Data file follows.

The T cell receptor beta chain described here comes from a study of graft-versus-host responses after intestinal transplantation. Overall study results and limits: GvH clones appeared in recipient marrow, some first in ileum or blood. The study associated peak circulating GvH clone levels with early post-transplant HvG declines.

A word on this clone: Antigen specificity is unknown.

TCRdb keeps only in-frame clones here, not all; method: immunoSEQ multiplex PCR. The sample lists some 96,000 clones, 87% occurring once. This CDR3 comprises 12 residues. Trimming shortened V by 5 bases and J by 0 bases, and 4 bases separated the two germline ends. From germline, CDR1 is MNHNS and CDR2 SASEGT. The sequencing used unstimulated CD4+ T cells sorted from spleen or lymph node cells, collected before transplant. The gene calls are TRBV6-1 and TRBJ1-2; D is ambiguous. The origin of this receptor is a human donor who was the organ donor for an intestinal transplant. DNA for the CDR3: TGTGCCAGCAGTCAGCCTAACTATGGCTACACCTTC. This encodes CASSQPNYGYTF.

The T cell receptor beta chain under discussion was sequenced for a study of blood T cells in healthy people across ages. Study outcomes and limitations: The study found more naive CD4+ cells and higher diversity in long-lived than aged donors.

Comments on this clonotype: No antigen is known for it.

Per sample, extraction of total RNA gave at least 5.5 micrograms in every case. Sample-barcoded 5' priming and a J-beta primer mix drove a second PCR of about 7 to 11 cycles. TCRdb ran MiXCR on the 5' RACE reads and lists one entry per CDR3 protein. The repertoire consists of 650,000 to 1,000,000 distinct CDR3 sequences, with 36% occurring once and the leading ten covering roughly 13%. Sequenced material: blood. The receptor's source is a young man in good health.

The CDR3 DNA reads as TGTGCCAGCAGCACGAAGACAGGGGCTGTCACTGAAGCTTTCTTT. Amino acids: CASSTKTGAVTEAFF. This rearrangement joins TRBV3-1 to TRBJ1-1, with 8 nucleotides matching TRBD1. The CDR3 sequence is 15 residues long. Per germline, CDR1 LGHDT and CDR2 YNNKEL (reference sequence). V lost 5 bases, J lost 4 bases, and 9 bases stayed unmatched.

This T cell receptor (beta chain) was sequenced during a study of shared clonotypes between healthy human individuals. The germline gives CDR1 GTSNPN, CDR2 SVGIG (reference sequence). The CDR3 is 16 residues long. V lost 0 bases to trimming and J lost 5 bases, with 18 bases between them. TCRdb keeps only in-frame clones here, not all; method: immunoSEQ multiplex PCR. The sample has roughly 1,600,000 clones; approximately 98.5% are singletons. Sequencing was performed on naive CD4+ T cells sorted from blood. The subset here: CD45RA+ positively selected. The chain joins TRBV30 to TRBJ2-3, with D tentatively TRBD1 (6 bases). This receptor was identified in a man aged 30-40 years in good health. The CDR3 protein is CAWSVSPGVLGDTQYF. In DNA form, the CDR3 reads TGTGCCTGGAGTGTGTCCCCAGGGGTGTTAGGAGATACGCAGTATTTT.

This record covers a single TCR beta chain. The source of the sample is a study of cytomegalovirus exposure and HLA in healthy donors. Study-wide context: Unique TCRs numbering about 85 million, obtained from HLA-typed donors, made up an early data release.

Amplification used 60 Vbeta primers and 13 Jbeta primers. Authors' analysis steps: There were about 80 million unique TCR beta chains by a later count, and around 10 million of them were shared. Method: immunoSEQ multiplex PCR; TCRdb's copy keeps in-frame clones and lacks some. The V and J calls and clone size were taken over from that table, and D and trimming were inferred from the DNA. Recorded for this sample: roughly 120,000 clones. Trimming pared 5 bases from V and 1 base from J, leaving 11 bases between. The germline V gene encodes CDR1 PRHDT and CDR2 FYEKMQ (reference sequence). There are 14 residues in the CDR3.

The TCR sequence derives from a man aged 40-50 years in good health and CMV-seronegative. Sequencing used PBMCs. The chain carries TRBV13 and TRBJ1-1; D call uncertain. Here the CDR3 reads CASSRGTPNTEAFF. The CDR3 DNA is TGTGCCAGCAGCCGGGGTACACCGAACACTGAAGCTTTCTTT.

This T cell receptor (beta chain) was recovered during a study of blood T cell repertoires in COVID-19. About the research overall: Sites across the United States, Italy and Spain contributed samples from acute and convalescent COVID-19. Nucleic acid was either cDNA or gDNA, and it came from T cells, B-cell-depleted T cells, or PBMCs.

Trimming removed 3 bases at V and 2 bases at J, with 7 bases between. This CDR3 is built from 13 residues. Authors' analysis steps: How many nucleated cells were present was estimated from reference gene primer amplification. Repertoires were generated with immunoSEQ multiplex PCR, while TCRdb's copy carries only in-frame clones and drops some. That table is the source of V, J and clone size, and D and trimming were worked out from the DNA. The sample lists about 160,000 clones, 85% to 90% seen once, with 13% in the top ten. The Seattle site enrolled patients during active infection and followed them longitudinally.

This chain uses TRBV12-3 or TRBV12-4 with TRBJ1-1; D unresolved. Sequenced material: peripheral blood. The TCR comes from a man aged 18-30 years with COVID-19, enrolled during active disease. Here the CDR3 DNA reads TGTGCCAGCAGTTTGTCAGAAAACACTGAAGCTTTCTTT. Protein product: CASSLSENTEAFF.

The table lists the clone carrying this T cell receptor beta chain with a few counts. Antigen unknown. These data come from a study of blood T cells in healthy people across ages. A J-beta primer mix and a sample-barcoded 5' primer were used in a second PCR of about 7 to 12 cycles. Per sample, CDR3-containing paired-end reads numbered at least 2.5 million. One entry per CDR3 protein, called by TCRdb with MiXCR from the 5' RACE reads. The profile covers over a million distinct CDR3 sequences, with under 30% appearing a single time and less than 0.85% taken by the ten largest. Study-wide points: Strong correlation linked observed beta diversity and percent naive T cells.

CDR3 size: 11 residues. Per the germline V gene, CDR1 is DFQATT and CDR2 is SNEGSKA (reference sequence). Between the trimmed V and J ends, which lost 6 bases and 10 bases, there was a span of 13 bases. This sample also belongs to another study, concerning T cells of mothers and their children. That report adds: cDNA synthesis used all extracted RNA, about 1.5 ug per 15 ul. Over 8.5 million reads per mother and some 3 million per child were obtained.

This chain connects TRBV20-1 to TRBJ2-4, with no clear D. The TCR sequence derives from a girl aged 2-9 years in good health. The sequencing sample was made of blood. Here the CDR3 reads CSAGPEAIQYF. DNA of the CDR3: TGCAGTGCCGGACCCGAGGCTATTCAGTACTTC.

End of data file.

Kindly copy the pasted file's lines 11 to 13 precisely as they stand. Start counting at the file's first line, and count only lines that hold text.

The TCR sequence derives from a man aged 40-50 years in good health and CMV-seronegative. Sequencing used PBMCs. The chain carries TRBV13 and TRBJ1-1; D call uncertain. Here the CDR3 reads CASSRGTPNTEAFF. The CDR3 DNA is TGTGCCAGCAGCCGGGGTACACCGAACACTGAAGCTTTCTTT.

This T cell receptor (beta chain) was recovered during a study of blood T cell repertoires in COVID-19. About the research overall: Sites across the United States, Italy and Spain contributed samples from acute and convalescent COVID-19. Nucleic acid was either cDNA or gDNA, and it came from T cells, B-cell-depleted T cells, or PBMCs.

Trimming removed 3 bases at V and 2 bases at J, with 7 bases between. This CDR3 is built from 13 residues. Authors' analysis steps: How many nucleated cells were present was estimated from reference gene primer amplification. Repertoires were generated with immunoSEQ multiplex PCR, while TCRdb's copy carries only in-frame clones and drops some. That table is the source of V, J and clone size, and D and trimming were worked out from the DNA. The sample lists about 160,000 clones, 85% to 90% seen once, with 13% in the top ten. The Seattle site enrolled patients during active infection and followed them longitudinally.